Environmental Change Institute, University of Oxford

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Other energy research themes



Flexibility is vital in electricity systems. It allows to balance the constant changes in supply and demand. Traditionally, fossil fuel based power stations have been very good at providing this flexibility. As these power stations come to the end of their life and increasing shares of generation come new ways to provide flexibility are needed.

Three candidates are: (1) Networks and interconnection; (2) Demand side flexibility and (3) Storage.

These new approaches to flexibility challenge conventional operation of electricity systems in fundamental ways. New technologies, business models, institutions, policies and regulatory structure are needed. Under this theme we consider the wide ranging aspects of flexibility and address interdependences between solutions.

Current Projects

Photo by John Schnobrich on Unsplash


In many parts of Europe, centralised energy systems are in decline while more distributed, diverse, low-carbon and participatory systems are emerging. How are community-based energy projects creating value for their members and society in general? This EU-funded project will work with communities at the forefront of developing new business models, to analyse the contexts from which they emerge and how they engage citizens, create value and share learning. It will also assess their potential to scale up.

Meter website

Measuring and Evaluating Time- and Energy-use Relationships (METER)

The aim of METER is to develop an evidence base for the potential of demand response in households. This study uses smart phone technology to collect electricity consumption from thousands of UK households, alongside activity diaries from household members. It explores the timing of electricity use and tests the responsiveness of demand to a range of incentives.

Oxford Martin Programme for Integrating Renewable Energy

The Oxford Martin Programme on Integrating Renewable Energy aims to deliver a framework for understanding technical, market and policy requirements for integrating renewables across scales, resource types and contexts. The work includes tasks on ‘Governance of and engagement with the demand side’, in which we aim to analyse shifts towards ‘active’ demand and the potential for more flexible demand at different scales. Partners at the Oxford University: Departments of Engineering, Materials, Law and Mathematic, the Smith School of Enterprise and the Environment, and the Oxford Institute for Energy Studies.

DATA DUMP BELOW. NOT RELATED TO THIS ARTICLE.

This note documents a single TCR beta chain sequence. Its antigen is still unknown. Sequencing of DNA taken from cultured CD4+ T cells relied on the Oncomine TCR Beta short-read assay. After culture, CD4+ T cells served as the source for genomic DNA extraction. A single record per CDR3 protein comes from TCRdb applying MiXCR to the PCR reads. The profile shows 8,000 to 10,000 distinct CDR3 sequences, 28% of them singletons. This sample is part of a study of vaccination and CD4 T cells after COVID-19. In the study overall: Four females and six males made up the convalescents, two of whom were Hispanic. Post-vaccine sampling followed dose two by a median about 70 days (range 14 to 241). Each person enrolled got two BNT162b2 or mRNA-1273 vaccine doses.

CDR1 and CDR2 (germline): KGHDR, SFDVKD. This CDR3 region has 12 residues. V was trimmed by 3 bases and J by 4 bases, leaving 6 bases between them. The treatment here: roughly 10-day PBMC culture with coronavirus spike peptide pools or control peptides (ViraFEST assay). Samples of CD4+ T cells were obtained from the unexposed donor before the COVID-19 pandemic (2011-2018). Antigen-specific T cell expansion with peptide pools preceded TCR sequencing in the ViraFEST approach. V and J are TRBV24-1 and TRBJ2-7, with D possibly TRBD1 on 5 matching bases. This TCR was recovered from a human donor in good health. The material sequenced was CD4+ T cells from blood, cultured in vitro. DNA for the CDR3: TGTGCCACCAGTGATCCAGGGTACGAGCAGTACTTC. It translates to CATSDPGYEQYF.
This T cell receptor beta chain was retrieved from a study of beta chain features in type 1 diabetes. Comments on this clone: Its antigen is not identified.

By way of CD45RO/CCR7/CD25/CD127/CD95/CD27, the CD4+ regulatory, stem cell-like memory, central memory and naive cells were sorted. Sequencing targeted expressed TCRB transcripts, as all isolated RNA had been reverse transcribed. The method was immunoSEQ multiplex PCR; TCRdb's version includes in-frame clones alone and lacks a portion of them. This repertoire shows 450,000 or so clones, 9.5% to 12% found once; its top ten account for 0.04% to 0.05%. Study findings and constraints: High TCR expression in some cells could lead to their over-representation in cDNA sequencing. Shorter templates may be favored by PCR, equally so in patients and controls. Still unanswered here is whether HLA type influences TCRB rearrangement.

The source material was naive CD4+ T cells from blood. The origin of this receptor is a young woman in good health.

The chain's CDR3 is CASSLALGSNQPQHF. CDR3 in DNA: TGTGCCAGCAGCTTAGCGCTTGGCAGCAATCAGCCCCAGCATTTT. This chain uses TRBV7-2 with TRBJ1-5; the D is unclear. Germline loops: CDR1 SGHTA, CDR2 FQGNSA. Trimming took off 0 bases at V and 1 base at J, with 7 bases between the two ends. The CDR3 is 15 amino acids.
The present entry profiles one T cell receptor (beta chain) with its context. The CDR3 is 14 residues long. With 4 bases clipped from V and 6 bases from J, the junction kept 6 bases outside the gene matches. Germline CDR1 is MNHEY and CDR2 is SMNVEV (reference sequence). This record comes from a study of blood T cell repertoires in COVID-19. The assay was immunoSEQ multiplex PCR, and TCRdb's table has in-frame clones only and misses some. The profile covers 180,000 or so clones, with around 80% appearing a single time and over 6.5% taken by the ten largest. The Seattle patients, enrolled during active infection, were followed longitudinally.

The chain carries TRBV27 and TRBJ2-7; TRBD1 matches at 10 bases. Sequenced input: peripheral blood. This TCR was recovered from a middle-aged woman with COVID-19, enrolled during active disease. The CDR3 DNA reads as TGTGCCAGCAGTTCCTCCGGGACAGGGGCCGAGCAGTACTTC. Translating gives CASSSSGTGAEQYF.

Storage heater

Realising Value from Electricity Markets with Local Smart Electric Thermal Storage Technology (RealValue)

This project combines trials of electric storage heating and water heating in Ireland, Germany and Latvia with modelling, with the aim of assessing how local small-scale energy storage with advanced ICT could bring benefits to all participants in European energy markets. Project partners: Glen Dimplex (lead), Intel, The Energy Research Centre at University College Dublin, DIW Berlin, Riga Technical University, VTT (Finnish Technical Research Institute, ESB Networks, EirGrid, SSE Airtricity and MVV Energie.

Westmill Community Wind Farm

Community Energy Generation, Aggregation and Demand Shaping (CEGADS)

This project aims to enable communities to work together to pool locally-owned generation and match it with local demand to reduce bills and carbon emissions. Partners: Energy Local Ltd., De Montfort University, Exergy Devices Ltd., Moixa Technology, Westmill Sustainable Energy Trust, Energise Sussex Coast and Cooperative Energy Ltd

Household picture
  • Funding: ESRC
  • 2014-2019
  • People: Sarah Darby, Marina Topouzi

Collecting New Time Use Resources (CNTUR Energy-24)

This is part of a programme based at the Centre for Time Use Research in the Oxford University Department of Sociology, producing time diary resources for use by the social science, public health, environmental and other research communities. The project combines diaries and instrumentation (accelerometers, body cameras, high-resolution energy meters) to contribute to understanding of how energy use relates to daily activities and to develop applications for diary data.

  • Funding: EPSRC
  • 2002-2019
  • Co-I: Dr Nick Eyre; Led by Professor Jim Hall

UK Infrastructure Transitions Research Consortium: Long term dynamics of interdependent infrastructure systems.

The ITRC informs the analysis, planning and design of national infrastructure, through the development and demonstration of new decision support tools, and working with partners in government and industry. LCF input has focused on the NISMOD-LP model of demand and capacity for infrastructure systems, leading the work on modelling energy demand.

Projects Archive

Full list of archived energy projects.